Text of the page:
IPPT20240521, UPC CFI, LD Munich, Dyson v SharkNinja
Claim interpretation (article 69 EPC). The patent claim is not only the starting point, but the decisive basis for determining the scope of protection of a European patent under Art 69 EPC in conjunction with the Protocol on the Interpretation of Art 69 EPC. The interpretation of a patent claim does not depend solely on its exact wording in the linguistic sense. Rather, the description and the drawings must always be consulted as explanatory aids for the interpretation of the patent claim and not only for the elimination of any ambiguities in the patent claim. However, this does not mean that the patent claim merely serves as a guideline and that its subject matter also extends to that which, after examination of the description and the drawings, appears to be the patent proprietor's request for protection. The patent claim must be interpreted from the perspective of a person skilled in the art. When applying these principles, fair protection for the patent proprietor should be combined with sufficient legal certainty for third parties. These principles for the interpretation of a patent claim apply equally to the assessment of infringement and the legal validity of a European patent (UPC_CoA_335/2023 and CoA 8/2024).

 

IPPT20240430, UPC CFI, LD Düsseldorf, 10x Genomics v Curio Bioscience
Claim interpretation and prosecution history (article 69 EPC). Statements made by the applicant in the granting procedure are not admissible material for interpretation. They are therefore generally not to be taken into account in the context of patent interpretation. 

 

IPPT20240409, UPC CFI, LD Düsseldorf, Ortovox Sportartikel v Mammut Sports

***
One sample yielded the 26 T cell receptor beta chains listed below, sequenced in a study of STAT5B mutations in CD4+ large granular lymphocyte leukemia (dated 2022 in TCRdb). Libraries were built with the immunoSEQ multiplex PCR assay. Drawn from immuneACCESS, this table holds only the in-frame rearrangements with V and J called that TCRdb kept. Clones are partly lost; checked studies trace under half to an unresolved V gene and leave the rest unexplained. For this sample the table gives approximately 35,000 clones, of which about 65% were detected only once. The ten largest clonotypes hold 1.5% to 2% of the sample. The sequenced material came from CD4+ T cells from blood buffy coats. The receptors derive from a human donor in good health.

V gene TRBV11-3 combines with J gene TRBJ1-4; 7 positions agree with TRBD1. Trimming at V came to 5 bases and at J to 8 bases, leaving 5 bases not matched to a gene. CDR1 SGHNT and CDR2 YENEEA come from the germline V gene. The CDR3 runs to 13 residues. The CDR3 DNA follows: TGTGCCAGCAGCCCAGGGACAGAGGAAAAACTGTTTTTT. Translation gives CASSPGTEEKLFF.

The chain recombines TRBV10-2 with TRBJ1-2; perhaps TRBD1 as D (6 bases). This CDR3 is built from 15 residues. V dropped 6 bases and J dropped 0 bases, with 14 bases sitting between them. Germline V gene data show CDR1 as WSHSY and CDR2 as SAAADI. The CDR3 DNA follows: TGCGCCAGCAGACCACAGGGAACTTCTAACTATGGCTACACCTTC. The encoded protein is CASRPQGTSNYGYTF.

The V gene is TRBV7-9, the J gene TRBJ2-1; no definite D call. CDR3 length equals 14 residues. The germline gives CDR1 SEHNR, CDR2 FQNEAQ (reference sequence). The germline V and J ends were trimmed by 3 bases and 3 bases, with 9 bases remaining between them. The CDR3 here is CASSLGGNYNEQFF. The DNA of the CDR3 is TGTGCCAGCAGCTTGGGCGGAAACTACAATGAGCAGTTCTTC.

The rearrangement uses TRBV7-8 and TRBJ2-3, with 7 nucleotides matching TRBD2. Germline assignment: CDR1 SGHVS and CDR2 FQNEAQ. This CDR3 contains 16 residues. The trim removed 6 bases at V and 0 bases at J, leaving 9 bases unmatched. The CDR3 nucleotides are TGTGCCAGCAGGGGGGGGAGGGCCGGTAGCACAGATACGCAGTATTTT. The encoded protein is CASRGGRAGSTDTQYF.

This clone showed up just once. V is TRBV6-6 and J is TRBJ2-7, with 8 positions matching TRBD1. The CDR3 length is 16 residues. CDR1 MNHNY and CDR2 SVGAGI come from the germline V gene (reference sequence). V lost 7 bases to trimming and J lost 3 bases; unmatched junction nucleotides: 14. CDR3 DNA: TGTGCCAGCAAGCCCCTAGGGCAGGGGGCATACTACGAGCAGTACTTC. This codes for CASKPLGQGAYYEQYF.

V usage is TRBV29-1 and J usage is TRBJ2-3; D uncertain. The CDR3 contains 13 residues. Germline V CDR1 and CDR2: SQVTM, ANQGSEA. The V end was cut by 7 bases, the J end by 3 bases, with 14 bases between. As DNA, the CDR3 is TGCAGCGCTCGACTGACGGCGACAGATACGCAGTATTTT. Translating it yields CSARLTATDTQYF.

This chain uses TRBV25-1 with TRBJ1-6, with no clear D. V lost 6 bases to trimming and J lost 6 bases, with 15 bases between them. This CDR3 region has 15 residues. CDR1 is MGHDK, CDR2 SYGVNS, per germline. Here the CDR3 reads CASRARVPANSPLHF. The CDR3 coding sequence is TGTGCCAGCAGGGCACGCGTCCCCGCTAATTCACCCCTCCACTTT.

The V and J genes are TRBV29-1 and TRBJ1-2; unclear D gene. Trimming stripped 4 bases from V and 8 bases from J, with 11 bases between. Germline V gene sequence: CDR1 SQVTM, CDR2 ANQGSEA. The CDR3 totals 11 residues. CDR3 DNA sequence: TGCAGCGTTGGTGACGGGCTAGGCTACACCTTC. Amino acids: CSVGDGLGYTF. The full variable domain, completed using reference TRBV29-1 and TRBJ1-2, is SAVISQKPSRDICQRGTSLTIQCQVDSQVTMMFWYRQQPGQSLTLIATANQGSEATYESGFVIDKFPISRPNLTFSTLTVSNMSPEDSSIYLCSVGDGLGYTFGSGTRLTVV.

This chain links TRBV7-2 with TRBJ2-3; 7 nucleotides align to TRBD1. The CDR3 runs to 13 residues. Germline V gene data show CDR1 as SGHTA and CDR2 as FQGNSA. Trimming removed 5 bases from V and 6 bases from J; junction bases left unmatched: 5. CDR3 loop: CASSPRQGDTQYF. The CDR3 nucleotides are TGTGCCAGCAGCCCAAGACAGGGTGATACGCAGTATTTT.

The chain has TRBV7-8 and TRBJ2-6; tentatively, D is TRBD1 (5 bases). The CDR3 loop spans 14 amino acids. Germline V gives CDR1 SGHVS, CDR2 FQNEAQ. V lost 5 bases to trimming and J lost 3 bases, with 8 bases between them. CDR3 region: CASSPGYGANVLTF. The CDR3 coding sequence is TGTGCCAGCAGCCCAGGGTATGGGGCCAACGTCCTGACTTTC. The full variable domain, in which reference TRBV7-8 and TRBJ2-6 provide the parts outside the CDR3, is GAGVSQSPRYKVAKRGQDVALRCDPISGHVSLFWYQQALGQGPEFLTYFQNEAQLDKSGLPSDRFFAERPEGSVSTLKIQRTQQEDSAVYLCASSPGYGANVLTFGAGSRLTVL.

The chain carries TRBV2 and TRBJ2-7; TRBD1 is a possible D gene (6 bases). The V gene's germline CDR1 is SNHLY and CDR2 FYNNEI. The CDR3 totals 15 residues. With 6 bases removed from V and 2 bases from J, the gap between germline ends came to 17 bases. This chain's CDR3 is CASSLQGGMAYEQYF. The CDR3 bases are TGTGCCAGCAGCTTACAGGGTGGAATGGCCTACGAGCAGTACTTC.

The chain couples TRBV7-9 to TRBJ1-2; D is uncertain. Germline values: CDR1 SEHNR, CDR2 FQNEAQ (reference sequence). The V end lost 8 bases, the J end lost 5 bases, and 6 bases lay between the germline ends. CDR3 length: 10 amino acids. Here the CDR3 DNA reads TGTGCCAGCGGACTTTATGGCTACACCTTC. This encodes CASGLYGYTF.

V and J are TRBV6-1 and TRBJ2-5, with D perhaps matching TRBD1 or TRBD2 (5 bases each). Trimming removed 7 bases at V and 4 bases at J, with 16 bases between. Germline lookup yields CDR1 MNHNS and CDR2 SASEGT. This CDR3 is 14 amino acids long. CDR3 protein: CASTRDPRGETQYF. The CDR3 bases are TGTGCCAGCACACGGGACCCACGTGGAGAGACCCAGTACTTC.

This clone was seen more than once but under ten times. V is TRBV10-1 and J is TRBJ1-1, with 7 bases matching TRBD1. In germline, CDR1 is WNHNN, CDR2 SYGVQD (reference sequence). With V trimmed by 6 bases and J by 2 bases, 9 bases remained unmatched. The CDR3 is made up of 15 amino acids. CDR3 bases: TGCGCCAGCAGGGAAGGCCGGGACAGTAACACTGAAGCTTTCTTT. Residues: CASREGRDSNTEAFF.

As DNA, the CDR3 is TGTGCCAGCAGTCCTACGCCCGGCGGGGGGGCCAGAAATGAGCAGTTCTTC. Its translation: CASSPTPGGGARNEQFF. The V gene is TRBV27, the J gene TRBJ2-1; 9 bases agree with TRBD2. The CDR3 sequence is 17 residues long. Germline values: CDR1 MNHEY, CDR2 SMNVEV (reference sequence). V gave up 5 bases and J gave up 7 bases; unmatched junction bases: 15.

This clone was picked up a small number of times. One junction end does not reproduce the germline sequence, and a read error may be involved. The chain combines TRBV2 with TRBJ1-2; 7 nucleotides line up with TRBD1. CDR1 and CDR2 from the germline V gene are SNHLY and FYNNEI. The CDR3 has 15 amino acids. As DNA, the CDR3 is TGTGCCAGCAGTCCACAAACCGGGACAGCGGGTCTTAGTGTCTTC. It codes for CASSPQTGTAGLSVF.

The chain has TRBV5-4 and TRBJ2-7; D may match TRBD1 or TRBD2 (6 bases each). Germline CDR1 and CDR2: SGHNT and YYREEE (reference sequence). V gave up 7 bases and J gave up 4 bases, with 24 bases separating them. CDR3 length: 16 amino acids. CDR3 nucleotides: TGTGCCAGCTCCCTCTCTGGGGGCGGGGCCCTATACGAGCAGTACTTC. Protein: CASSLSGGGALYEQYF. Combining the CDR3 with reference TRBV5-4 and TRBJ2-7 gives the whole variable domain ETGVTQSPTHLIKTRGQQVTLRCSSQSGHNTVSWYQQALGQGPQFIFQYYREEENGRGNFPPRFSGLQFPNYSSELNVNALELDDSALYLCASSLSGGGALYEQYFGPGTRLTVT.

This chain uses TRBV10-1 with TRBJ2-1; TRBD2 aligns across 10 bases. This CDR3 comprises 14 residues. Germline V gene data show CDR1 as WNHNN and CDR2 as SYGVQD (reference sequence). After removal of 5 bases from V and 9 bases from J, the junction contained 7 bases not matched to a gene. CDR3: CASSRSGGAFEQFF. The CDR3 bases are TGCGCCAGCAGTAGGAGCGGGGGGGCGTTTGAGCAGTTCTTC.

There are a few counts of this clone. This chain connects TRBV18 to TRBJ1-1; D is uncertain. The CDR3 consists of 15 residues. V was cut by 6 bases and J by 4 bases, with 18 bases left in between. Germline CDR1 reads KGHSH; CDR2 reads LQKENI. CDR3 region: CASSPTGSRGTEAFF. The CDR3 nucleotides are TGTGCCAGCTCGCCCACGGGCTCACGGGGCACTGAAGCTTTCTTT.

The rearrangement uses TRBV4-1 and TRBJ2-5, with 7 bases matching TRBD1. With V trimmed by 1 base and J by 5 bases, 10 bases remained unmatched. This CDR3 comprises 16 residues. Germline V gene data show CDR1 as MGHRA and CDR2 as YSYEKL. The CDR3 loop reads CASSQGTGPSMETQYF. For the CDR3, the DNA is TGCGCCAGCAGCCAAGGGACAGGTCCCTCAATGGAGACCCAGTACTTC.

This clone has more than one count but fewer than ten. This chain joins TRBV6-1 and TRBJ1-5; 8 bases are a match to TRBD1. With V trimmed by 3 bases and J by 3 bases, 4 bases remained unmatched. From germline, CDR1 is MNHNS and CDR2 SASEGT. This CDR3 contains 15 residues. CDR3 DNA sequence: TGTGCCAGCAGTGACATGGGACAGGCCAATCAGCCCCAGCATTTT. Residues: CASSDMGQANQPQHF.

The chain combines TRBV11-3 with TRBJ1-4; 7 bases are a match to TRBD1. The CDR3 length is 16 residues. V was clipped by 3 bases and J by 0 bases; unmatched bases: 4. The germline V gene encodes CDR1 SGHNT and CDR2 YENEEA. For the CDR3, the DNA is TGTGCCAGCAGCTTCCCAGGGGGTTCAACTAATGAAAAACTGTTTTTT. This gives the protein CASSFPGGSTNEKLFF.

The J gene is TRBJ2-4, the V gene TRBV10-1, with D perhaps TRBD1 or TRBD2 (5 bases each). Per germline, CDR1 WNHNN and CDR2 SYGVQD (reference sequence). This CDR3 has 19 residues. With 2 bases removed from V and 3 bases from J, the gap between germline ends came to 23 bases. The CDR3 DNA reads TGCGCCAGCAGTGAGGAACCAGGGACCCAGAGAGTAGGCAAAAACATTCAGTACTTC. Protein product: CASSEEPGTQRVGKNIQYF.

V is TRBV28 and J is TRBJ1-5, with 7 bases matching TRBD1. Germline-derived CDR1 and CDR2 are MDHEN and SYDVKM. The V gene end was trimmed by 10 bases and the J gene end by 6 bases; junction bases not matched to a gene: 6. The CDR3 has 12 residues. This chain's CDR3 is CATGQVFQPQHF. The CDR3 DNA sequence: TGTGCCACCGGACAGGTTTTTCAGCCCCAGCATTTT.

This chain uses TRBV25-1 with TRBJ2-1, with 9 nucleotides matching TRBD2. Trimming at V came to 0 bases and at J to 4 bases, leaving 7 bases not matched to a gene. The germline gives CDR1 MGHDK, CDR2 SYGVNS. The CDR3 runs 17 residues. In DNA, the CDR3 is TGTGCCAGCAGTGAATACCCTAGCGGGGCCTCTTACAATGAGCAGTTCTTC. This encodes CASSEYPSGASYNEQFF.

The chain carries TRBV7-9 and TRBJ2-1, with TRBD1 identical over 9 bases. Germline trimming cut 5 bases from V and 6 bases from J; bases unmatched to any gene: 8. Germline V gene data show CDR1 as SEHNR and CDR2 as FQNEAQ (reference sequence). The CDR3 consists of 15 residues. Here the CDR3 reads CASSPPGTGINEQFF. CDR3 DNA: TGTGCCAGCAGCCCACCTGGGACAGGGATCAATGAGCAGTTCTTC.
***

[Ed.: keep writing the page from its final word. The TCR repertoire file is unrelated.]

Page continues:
Claim interpretation and prosecution history. Prosecution history is in principle not admissible for claim interpretation. At most it may have indicative significance for how the skilled person understands a feature, if the applicant has commented on the meaning of a feature or term in the curse of the examination procedure (Article 69 EPC). 

 

IPPT20231220, UPC CFI, LD Munich, SES-Imagotag v Hanshow
Claim interpretation - prosecution history (article 69 EPC).The original version of the claims and amendments thereof during the application procedure can be used for claim interpretation. It follows from the spatial delimitation [...] that a component to be assigned to the side of the front surface of the electronic label cannot at the same time be assigned to the side of the rear surface of the housing - and vice versa. 

 

IPPT20231211, UPC CFI, LD Düsseldorf, Ortovox Sportartikel v Mammut Sports
The prosecution history is in principle not to be taken into account when interpreting the patent. Article 24 (1) (c) UPCA in conjunction with Article 69 EPC conclusively determine which documents are to be used in the interpretation of the patent claims determining the scope of protection, namely the patent description and the patent drawings. Mere statements made during the grant procedure do not initially have any significance in limiting the scope of protection. At most, they can have an indicative meaning as to how the person skilled in the art can understand the feature in question (cf. on German law similarly BGH, NJW 1997, 3377, 3380 - Weichvorrichtung II). However, there is no mention of the fact that the simultaneous output of sound signals and voice messages is absolutely necessary for the realisation of the technical teaching of the patent in suit, based on its overall content, in the statement referred to by the defendants before the court in the grant proceedings.

 

IPPT20230913, UPC CFI, LD Vienna, CUP&CINO v Alpina Coffee
The scope of protection of a European patent is to be interpreted on the basis of Article 69 (1) EPC including its interpretative protocol in conjunction with Article  24(1)(c) UPCA. Accordingly, the scope of protection of the patent is determined by the content of the patent claims, for the interpretation of which the description and the drawings must also be taken into account. In this respect, the interpretation of the patent claims serves not only to eliminate any ambiguities, but also to explain the technical terms used therein and to clarify the meaning and scope of the invention described therein. The patent description is the source material for determining the technical teaching that is protected by the patent claim. This form of interpretation combines adequate protection for the patent proprietor with sufficient legal certainty for third parties. The aspect of legal certainty requires that interested third parties are able to recognise whether a contemplated, planned or already realised specific embodiment falls within the scope of protection of the patent claim.